Peter who? Has the DUP really forgotten its former leader?

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FOR a man synonymous with the DUP, Peter Robinson has been swept out of sight by a PR campaign that could be dubbed 'Avalanche Arlene'.

He and other DUP veterans seem to have faded into the background in the blizzard of party publicity ahead of the May 5 Assembly election.

But this is more about cool heads than anyone getting the cold shoulder.

The carefully choreographed coronation of Arlene Foster as leader has allowed party strategists to rebrand the DUP ahead of an election where it fears losing some of its record tally of 38 seats.

The party must believe the tactic is working, because it’s throwing everything at it.

Whether it’s media coverage, online campaigns, or the DUP's party political broadcast, the new leader is virtually the only face we see.

It suddenly seems as if Arlene Foster is the DUP and the DUP is Arlene Foster.

Despite his absence from the campaign, however, Peter Robinson’s fingerprints are all over it.


The DUP knew that in Peter Robinson it had a sharp-edged leader who appealed to voters' heads, rather than voters' hearts.

But too much time at the top, and too many controversies, left his steely image looking dented.

Now the DUP is seeking to take full advantage of having a leader with more personal appeal.

Arlene Foster is a tough politician and the party might have been expected to trade on that, but instead it has opted for a much softer image.

The DUP’s televised election broadcast sees the new leader at home, talking about her childhood, and chatting to constituents in the shops.

“One of the things that makes me feel most fulfilled,” she says, “is the fact that people say that I’m one of them. `Arlene, you’re one of us’, is a phrase I’ve heard quite frequently, and I am one of them...”

It's a long way from the outspoken figure who controversially described herself as a gatekeeper against 'renegade' nationalist ministers.

There's an impression that even the new leader isn’t entirely comfortable with the more saccharin sections of the script, but her personal history of IRA victimhood adds depth to the TV portrayal and resonates strongly within unionism.

As a result, she has succeeded in simultaneously positioning herself as a new broom to those voters who might be cold towards the DUP, while also reassuring party stalwarts that she remains true to core values.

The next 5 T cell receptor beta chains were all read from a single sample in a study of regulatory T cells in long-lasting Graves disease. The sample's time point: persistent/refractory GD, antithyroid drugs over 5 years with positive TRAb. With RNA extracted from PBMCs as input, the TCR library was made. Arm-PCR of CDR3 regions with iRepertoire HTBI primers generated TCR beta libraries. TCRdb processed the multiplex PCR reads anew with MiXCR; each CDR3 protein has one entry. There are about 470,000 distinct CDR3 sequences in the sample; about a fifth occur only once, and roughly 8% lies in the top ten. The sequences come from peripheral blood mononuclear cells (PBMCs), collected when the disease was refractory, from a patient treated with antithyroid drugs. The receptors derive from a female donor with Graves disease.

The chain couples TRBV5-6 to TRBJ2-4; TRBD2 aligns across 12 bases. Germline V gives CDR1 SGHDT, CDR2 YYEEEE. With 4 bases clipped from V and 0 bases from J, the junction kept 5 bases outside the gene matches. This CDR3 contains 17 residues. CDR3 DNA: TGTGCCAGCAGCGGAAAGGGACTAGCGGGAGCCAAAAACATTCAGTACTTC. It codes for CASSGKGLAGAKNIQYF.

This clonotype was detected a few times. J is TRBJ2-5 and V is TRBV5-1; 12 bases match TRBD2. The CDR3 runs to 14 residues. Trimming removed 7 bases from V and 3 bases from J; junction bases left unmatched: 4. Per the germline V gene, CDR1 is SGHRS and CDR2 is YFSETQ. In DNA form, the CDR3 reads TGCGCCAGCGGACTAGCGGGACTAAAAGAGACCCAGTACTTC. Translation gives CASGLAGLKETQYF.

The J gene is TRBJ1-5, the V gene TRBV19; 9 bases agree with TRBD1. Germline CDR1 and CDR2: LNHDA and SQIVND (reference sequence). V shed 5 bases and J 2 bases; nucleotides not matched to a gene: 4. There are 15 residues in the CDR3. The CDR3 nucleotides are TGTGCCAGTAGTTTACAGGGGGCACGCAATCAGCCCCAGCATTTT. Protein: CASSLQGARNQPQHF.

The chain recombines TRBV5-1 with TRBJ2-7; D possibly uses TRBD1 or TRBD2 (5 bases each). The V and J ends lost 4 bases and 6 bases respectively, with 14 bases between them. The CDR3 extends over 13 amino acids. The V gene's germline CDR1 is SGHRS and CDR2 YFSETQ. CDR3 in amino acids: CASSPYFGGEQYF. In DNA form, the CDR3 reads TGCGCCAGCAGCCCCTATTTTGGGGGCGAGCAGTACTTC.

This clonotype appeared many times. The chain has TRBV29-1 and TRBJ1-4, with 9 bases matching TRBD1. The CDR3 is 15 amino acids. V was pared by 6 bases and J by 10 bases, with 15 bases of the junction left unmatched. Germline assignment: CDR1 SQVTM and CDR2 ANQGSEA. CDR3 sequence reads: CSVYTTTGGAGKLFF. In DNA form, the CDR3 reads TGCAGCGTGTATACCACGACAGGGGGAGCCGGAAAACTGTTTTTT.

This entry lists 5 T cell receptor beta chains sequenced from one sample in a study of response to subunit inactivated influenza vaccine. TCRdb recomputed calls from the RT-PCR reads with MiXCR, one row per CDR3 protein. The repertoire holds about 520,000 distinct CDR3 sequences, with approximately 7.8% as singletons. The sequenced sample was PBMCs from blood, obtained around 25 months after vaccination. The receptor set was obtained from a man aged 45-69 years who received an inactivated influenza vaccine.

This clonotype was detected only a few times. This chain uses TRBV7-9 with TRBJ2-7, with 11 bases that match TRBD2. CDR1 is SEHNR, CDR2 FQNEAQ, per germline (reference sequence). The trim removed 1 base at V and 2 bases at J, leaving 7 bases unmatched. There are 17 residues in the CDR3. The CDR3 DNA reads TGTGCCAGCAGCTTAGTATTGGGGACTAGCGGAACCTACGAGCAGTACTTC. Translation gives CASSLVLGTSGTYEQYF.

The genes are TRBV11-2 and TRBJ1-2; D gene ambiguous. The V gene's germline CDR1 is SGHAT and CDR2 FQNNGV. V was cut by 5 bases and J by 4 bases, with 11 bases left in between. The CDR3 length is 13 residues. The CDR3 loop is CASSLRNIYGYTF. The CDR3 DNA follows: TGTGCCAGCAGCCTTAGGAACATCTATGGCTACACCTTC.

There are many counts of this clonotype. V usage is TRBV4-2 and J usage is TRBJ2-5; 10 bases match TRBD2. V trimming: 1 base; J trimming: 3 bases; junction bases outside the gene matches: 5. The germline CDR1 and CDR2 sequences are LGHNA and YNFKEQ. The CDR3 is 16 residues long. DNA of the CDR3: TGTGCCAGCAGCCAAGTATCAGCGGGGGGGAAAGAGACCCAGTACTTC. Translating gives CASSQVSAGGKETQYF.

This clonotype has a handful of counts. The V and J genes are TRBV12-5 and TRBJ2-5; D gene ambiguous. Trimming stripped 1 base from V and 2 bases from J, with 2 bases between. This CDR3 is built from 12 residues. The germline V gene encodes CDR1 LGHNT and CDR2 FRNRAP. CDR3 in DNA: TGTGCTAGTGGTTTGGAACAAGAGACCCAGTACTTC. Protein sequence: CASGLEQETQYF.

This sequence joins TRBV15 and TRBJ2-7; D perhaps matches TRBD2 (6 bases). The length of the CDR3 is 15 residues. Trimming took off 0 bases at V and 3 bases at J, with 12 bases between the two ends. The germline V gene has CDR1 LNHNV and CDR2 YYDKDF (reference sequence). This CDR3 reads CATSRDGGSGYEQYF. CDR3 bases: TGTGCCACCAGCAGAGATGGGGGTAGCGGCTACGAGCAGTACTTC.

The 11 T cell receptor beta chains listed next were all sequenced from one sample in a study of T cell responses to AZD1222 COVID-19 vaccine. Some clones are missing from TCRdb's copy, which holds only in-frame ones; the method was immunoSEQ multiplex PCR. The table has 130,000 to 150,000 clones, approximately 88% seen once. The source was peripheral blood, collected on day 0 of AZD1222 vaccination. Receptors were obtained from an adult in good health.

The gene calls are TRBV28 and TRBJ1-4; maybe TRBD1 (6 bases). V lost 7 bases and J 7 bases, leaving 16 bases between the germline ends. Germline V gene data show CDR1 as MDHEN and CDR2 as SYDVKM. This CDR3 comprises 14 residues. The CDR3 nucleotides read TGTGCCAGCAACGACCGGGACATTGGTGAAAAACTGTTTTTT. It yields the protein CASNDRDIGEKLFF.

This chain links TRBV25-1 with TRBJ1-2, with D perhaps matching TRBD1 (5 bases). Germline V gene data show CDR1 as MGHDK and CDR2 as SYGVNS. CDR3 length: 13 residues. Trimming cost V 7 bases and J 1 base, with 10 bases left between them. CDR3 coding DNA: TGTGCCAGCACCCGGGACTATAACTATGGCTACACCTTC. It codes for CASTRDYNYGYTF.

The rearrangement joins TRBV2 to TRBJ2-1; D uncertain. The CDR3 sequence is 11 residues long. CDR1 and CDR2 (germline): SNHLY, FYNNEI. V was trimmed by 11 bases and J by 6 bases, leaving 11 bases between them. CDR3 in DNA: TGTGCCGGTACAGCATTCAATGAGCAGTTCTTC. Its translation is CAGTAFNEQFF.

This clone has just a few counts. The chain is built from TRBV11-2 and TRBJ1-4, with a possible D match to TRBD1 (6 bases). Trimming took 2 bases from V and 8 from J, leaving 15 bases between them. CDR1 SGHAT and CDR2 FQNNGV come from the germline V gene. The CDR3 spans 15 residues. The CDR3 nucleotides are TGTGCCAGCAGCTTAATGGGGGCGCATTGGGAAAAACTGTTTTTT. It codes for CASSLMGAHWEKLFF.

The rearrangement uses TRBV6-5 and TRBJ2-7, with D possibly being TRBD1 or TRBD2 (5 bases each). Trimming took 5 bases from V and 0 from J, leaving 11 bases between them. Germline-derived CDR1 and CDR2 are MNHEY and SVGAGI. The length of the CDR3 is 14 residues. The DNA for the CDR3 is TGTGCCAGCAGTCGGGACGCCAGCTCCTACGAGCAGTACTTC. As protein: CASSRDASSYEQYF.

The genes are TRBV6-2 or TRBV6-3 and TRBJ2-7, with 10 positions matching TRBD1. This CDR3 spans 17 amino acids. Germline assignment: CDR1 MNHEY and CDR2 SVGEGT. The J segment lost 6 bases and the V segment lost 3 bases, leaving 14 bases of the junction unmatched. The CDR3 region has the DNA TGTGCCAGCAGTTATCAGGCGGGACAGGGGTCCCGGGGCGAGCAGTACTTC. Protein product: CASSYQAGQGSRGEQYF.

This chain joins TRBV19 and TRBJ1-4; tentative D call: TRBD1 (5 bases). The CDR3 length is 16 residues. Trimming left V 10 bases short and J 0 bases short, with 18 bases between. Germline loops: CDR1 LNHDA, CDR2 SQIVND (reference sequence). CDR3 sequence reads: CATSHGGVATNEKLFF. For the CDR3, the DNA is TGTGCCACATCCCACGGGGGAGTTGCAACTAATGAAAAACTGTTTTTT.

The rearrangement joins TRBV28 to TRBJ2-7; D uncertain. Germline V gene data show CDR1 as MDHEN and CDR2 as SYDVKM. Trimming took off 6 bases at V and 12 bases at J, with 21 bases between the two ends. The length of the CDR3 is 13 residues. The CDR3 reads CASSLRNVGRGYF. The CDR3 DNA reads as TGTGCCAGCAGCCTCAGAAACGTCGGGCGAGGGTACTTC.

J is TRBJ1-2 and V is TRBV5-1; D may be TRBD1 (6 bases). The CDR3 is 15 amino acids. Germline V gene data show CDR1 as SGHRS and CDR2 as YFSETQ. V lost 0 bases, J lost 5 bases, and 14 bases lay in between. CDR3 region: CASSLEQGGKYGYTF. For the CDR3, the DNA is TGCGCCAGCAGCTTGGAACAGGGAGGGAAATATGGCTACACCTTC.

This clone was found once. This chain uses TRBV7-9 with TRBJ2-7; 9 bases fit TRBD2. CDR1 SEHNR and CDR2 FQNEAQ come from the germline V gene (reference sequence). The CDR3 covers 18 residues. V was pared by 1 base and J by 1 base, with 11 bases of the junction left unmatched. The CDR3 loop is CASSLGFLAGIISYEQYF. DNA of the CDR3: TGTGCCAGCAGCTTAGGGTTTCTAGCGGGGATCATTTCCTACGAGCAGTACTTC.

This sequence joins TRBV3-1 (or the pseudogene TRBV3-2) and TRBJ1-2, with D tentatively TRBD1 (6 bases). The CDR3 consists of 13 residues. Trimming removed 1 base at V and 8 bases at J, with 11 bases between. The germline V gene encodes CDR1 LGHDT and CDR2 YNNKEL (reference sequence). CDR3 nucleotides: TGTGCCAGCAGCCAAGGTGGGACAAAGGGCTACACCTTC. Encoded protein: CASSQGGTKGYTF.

Wrapping old certainties in softer, forward-looking language is a recipe that Peter Robinson spent years trying to perfect.

Now Arlene Foster is successfully serving it up for him.


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Arlene Foster has refreshed the DUP and put a spring in its step.

But this new-look election campaign is arguably the most complete expression yet of where Peter Robinson always planned to take his party:

  • The language of a new vision for unionism echoes that adopted by Peter Robinson as far back as 2012, if not earlier.
  • The campaign is led by Arlene Foster, a politician poached from the Ulster Unionists during Robinson’s reign to help attract mainstream unionist voters.
  • The election message trades on the DUP as a party of government, an image crafted by Robinson.
  • The bid to reach into sections of loyalism includes a West Belfast candidate, who once represented the UDA-aligned Ulster Democratic Party, but who was recruited to the DUP under Robinson’s leadership.
  • And behind the scenes, the entire campaign is being driven by the same core team of advisers that stood at Peter Robinson’s shoulder for years.

The election is proving so flat and uneventful that, although the ‘Arlene’ rebrand seems to be going well for the DUP, it has yet to be stress-tested.

That may not happen until after the election, when the party returns to the reality of sharing power with Sinn Féin.

For now, while Peter Robinson was deemed too unpopular to lead his party into this election, we are nevertheless watching his chosen successor implementing a battle-plan that he designed.

It almost feels as if Peter Robinson isn't so far away after all.

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